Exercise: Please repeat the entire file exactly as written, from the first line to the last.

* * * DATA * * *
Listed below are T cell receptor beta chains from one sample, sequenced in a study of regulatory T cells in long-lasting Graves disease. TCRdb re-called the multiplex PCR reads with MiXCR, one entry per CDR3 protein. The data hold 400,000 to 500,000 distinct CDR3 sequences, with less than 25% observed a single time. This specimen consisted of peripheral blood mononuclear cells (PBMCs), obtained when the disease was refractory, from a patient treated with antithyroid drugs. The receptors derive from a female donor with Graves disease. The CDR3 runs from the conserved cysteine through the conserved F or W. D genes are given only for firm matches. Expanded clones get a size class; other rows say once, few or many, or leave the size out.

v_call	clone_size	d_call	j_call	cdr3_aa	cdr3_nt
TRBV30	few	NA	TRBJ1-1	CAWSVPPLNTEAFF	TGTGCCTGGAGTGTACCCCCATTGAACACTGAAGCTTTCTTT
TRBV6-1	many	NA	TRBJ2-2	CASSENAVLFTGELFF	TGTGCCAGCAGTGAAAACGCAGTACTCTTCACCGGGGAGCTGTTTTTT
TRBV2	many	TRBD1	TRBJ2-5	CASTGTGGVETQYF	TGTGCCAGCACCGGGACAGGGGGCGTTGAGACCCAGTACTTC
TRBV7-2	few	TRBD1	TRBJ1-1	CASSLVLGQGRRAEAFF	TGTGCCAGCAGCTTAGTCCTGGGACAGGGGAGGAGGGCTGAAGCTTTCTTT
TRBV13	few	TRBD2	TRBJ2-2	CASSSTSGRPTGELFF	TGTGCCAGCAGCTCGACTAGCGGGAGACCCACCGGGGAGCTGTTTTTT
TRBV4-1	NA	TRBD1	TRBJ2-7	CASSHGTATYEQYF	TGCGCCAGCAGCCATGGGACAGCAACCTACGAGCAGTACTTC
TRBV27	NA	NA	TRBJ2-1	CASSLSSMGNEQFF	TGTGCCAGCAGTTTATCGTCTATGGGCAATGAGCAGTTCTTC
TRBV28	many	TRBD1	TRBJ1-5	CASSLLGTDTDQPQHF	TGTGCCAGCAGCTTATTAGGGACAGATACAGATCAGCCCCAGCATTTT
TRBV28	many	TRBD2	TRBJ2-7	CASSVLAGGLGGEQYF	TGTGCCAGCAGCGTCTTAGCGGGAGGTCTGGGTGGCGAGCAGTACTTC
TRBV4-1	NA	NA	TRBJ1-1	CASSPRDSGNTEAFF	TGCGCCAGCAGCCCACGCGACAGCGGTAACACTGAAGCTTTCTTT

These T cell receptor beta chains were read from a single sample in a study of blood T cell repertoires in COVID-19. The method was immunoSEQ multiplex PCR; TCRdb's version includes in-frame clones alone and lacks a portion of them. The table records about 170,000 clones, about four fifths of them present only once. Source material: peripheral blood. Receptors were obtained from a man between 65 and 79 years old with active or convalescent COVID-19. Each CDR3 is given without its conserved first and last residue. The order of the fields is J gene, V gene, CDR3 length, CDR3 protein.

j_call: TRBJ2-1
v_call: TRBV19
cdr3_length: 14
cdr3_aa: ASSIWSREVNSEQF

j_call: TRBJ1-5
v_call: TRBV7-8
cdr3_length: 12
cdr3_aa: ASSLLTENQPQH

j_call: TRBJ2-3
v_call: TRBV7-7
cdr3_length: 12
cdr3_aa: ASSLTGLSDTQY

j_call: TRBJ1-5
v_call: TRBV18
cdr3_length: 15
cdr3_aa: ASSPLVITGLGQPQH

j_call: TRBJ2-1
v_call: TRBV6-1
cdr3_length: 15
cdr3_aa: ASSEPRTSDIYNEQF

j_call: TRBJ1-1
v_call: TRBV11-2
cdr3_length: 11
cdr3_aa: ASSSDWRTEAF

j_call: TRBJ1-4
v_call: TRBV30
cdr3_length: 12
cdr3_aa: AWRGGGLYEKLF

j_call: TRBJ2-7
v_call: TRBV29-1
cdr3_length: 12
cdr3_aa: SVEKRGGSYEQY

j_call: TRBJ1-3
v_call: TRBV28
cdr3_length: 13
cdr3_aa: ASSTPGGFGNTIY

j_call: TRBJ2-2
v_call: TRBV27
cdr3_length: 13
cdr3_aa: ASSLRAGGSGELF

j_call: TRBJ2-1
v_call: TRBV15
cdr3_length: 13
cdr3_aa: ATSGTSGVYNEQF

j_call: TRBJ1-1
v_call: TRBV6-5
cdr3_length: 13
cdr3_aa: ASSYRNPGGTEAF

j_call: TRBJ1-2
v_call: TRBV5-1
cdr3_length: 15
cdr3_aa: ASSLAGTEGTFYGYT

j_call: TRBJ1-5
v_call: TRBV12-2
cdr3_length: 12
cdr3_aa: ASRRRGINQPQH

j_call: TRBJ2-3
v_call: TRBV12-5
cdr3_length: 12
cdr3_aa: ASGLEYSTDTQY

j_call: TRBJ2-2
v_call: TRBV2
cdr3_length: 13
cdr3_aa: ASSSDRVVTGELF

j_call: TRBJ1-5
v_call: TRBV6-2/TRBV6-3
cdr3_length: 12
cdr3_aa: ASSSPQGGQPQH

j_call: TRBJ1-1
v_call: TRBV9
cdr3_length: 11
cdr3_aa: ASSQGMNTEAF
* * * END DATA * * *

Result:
Listed below are T cell receptor beta chains from one sample, sequenced in a study of regulatory T cells in long-lasting Graves disease. TCRdb re-called the multiplex PCR reads with MiXCR, one entry per CDR3 protein. The data hold 400,000 to 500,000 distinct CDR3 sequences, with less than 25% observed a single time. This specimen consisted of peripheral blood mononuclear cells (PBMCs), obtained when the disease was refractory, from a patient treated with antithyroid drugs. The receptors derive from a female donor with Graves disease. The CDR3 runs from the conserved cysteine through the conserved F or W. D genes are given only for firm matches. Expanded clones get a size class; other rows say once, few or many, or leave the size out.

v_call	clone_size	d_call	j_call	cdr3_aa	cdr3_nt
TRBV30	few	NA	TRBJ1-1	CAWSVPPLNTEAFF	TGTGCCTGGAGTGTACCCCCATTGAACACTGAAGCTTTCTTT
TRBV6-1	many	NA	TRBJ2-2	CASSENAVLFTGELFF	TGTGCCAGCAGTGAAAACGCAGTACTCTTCACCGGGGAGCTGTTTTTT
TRBV2	many	TRBD1	TRBJ2-5	CASTGTGGVETQYF	TGTGCCAGCACCGGGACAGGGGGCGTTGAGACCCAGTACTTC
TRBV7-2	few	TRBD1	TRBJ1-1	CASSLVLGQGRRAEAFF	TGTGCCAGCAGCTTAGTCCTGGGACAGGGGAGGAGGGCTGAAGCTTTCTTT
TRBV13	few	TRBD2	TRBJ2-2	CASSSTSGRPTGELFF	TGTGCCAGCAGCTCGACTAGCGGGAGACCCACCGGGGAGCTGTTTTTT
TRBV4-1	NA	TRBD1	TRBJ2-7	CASSHGTATYEQYF	TGCGCCAGCAGCCATGGGACAGCAACCTACGAGCAGTACTTC
TRBV27	NA	NA	TRBJ2-1	CASSLSSMGNEQFF	TGTGCCAGCAGTTTATCGTCTATGGGCAATGAGCAGTTCTTC
TRBV28	many	TRBD1	TRBJ1-5	CASSLLGTDTDQPQHF	TGTGCCAGCAGCTTATTAGGGACAGATACAGATCAGCCCCAGCATTTT
TRBV28	many	TRBD2	TRBJ2-7	CASSVLAGGLGGEQYF	TGTGCCAGCAGCGTCTTAGCGGGAGGTCTGGGTGGCGAGCAGTACTTC
TRBV4-1	NA	NA	TRBJ1-1	CASSPRDSGNTEAFF	TGCGCCAGCAGCCCACGCGACAGCGGTAACACTGAAGCTTTCTTT

These T cell receptor beta chains were read from a single sample in a study of blood T cell repertoires in COVID-19. The method was immunoSEQ multiplex PCR; TCRdb's version includes in-frame clones alone and lacks a portion of them. The table records about 170,000 clones, about four fifths of them present only once. Source material: peripheral blood. Receptors were obtained from a man between 65 and 79 years old with active or convalescent COVID-19. Each CDR3 is given without its conserved first and last residue. The order of the fields is J gene, V gene, CDR3 length, CDR3 protein.

j_call: TRBJ2-1
v_call: TRBV19
cdr3_length: 14
cdr3_aa: ASSIWSREVNSEQF

j_call: TRBJ1-5
v_call: TRBV7-8
cdr3_length: 12
cdr3_aa: ASSLLTENQPQH

j_call: TRBJ2-3
v_call: TRBV7-7
cdr3_length: 12
cdr3_aa: ASSLTGLSDTQY

j_call: TRBJ1-5
v_call: TRBV18
cdr3_length: 15
cdr3_aa: ASSPLVITGLGQPQH

j_call: TRBJ2-1
v_call: TRBV6-1
cdr3_length: 15
cdr3_aa: ASSEPRTSDIYNEQF

j_call: TRBJ1-1
v_call: TRBV11-2
cdr3_length: 11
cdr3_aa: ASSSDWRTEAF

j_call: TRBJ1-4
v_call: TRBV30
cdr3_length: 12
cdr3_aa: AWRGGGLYEKLF

j_call: TRBJ2-7
v_call: TRBV29-1
cdr3_length: 12
cdr3_aa: SVEKRGGSYEQY

j_call: TRBJ1-3
v_call: TRBV28
cdr3_length: 13
cdr3_aa: ASSTPGGFGNTIY

j_call: TRBJ2-2
v_call: TRBV27
cdr3_length: 13
cdr3_aa: ASSLRAGGSGELF

j_call: TRBJ2-1
v_call: TRBV15
cdr3_length: 13
cdr3_aa: ATSGTSGVYNEQF

j_call: TRBJ1-1
v_call: TRBV6-5
cdr3_length: 13
cdr3_aa: ASSYRNPGGTEAF

j_call: TRBJ1-2
v_call: TRBV5-1
cdr3_length: 15
cdr3_aa: ASSLAGTEGTFYGYT

j_call: TRBJ1-5
v_call: TRBV12-2
cdr3_length: 12
cdr3_aa: ASRRRGINQPQH

j_call: TRBJ2-3
v_call: TRBV12-5
cdr3_length: 12
cdr3_aa: ASGLEYSTDTQY

j_call: TRBJ2-2
v_call: TRBV2
cdr3_length: 13
cdr3_aa: ASSSDRVVTGELF

j_call: TRBJ1-5
v_call: TRBV6-2/TRBV6-3
cdr3_length: 12
cdr3_aa: ASSSPQGGQPQH

j_call: TRBJ1-1
v_call: TRBV9
cdr3_length: 11
cdr3_aa: ASSQGMNTEAF